Business has always been particularly critical, except when existing companies have a vested interest in market-place regulations that crub competition.
As the spurt of program-creation in the 1960s and early 1970s began to send out regulations like popcorn out of a popper, resistance mounted. What began in simpler days as nobleminded efforts to protect people and their pocketbooks, health and environment became a "regulatory juggernaut," widely accused of sapping the nation's economic health and fettering the liberties of its people. Inflation and impatience with obstacles to energy production added fuel to the fire.
Moreover, the regulations, which ranged in scope from pollution controls to design standards for jobsite toliet seats, provided a shooting gallery of targets for frustrations over the complexity, remoteness and occasional absurdity of governmental behavior.
Often the problem has been that Congress employed unduly sweeping or creatively vague language as it tiptoed around politically sensitive issues, forcing regulators to make controversial interpretations. The result has been that many battles got fought three times: In Congress, at the regulatory agency and in the courts.
More often than not, though, even critics concede that most regulations are required by laws or court decisions interpreting them. Two Environmental Protection Agency reviews of pending regulations turned up only a handful that were'nt required by law. And Bumpers estimates that only 2 percent of all regulations would be affected by his amendment, which is aimed at rules that go beyond the clear intent of Congress.
But, on balance, the country does not appear on the verge of dismantling the regulatory machinery that has grown into a virtual fourth branch of government. Indeed, barring a congressional assault on its own handiwork, Washington appears locked into an expansion rather than a contraction of government regulation for the foreseeable future, although perhaps not at the hyperactive pace of the last two decades.
Consider these points:
John Quarles, former deputy adminstrator of the Environmental Protection Agency and a sympathetic but critical student of the regulatory process, figures it will take from now until the start of the 21st century to issue regulations from laws already on the books.
EPA, for instance, still is wrestling with definitions under the 1976 Toxic Substances Control Act. The Occupational Safety and Health Administration soon will celebrate its 10th anniversary but has yet to issue more than a handful of regulations aimed at curbing major health hazards. Most of the regulations have been held up by litigation.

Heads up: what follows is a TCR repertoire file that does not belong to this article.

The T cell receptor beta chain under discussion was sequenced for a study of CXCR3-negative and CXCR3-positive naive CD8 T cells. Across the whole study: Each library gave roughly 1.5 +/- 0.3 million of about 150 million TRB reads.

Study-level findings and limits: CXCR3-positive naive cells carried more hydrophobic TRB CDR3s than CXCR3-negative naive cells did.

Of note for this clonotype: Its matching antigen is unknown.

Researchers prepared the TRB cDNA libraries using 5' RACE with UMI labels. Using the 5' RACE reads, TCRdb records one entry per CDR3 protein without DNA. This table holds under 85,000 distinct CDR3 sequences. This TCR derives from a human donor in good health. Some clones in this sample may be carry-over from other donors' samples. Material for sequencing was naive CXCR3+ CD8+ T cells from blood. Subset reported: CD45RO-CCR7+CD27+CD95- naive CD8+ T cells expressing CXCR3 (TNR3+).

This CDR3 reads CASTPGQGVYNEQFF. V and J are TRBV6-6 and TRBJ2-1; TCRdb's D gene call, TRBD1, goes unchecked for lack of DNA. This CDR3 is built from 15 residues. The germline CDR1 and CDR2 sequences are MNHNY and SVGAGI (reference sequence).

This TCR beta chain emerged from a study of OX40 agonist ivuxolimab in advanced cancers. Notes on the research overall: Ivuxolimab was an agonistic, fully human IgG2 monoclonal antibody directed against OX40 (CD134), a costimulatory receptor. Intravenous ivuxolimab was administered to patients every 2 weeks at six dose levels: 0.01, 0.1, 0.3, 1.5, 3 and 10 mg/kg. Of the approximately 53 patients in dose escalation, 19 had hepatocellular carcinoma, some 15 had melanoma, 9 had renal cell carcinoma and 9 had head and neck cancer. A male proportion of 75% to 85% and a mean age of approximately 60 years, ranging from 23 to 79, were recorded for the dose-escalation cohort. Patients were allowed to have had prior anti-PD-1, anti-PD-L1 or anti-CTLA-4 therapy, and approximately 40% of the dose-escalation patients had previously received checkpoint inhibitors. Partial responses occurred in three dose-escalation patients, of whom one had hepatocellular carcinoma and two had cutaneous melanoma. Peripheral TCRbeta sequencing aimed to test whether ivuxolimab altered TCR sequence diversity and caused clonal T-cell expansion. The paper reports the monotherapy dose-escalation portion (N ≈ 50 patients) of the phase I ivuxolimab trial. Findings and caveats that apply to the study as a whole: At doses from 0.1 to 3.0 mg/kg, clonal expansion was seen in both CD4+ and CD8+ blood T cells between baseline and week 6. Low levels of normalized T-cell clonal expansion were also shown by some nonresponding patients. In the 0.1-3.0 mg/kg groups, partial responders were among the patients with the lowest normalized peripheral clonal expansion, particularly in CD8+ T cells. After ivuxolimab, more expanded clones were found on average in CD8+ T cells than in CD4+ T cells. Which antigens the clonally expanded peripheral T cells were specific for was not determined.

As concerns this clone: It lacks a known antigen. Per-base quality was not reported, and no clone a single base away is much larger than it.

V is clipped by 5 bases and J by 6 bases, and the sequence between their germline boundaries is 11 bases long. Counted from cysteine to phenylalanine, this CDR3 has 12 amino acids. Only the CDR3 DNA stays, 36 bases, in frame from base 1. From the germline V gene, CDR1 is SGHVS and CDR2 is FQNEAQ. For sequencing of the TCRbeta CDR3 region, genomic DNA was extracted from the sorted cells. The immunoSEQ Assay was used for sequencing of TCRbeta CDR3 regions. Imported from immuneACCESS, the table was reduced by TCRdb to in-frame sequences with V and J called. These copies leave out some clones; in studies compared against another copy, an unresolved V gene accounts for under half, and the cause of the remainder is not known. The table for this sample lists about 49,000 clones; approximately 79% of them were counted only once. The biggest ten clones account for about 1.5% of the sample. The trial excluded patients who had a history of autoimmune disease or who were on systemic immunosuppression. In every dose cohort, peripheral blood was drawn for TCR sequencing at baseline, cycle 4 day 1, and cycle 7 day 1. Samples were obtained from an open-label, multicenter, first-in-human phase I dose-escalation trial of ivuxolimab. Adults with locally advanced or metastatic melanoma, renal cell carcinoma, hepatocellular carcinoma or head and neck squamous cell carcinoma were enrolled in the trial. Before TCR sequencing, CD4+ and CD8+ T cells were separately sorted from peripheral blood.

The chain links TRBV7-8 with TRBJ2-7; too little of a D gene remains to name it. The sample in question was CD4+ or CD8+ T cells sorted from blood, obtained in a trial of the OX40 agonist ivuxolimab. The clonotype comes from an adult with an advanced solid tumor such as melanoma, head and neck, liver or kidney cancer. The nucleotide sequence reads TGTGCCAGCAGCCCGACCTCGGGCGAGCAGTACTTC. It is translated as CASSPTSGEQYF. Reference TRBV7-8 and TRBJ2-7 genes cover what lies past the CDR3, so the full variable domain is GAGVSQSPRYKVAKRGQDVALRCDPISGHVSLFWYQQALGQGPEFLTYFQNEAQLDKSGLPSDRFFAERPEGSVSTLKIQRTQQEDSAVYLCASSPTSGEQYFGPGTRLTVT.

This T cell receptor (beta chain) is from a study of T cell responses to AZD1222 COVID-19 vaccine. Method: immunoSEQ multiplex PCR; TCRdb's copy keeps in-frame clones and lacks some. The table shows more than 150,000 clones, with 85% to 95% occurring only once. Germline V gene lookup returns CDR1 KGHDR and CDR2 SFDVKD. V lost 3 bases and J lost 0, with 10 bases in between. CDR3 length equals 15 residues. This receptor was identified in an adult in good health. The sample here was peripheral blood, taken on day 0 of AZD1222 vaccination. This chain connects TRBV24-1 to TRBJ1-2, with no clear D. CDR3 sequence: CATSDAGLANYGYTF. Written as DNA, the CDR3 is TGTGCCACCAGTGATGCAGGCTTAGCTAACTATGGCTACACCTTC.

President Carter came into office pledging to cut down on government regulation and red tape and once vowed he would accomplish that if nothing else. But pages devoted to rules and proposed rules in the Federal Register, the government's regulation catalogue, grew from 21,914 in 1976 to 27,337 in 1978. Through September of this year, the page tally was 28,265 -- pointing to a total of more than 35,000 for 1979 and a 70 percent increase in the three years since Carter was elected.
The Library of Congress reports that the 214 legislative veto provisions enacted since 1932 have been used only 63 times in the last 20 years, largely on budget issues. Very few regulations, as such, perhaps no more than one or two outside Federal Election Commission rules, have been vetoed, according to Clark F. Norton, a Library of Congress analyst.
Standing against the tide, Stevenson believes Congress can control regulation only by curbing its own appetite for creating programs. He tells his story to illustrate why he is not optimistic:
Alarmed at the estimated $6 billion cost of congressionally mandated regulations requiring the retrofitting of mass transit vehicles to accommodate the handicapped, he decided to propose a modification in the legislation.
When he arrived for Hearings on his Proposal, "I found that the word had gotten out," he recalled recently, still wincing from the experience. "There they were in their wheelchairs and on their stretchers, with their oxygen bottles. They were there to boo and they did . . . It was awful."
So Stevenson didn't even push his proposal to a vote. "I knew I couldn't win . . . and the issue is still unresolved," he said.
As for the program itself, he concedes, "It was adopted with an abundance of good intentions, and if I was around at the time, I probably supported it."
Now the Equal Employment Opportunity for Handicapped Individuals Act of 1979 is wending its way toward enactment, and Stevenson, fearing that this program also will produce unanticipated regulatory consequences, plans to oppose it. But he harbors no illusions.
"If history repeats itself," he said, "it will soon become law and another bureauracy will be established."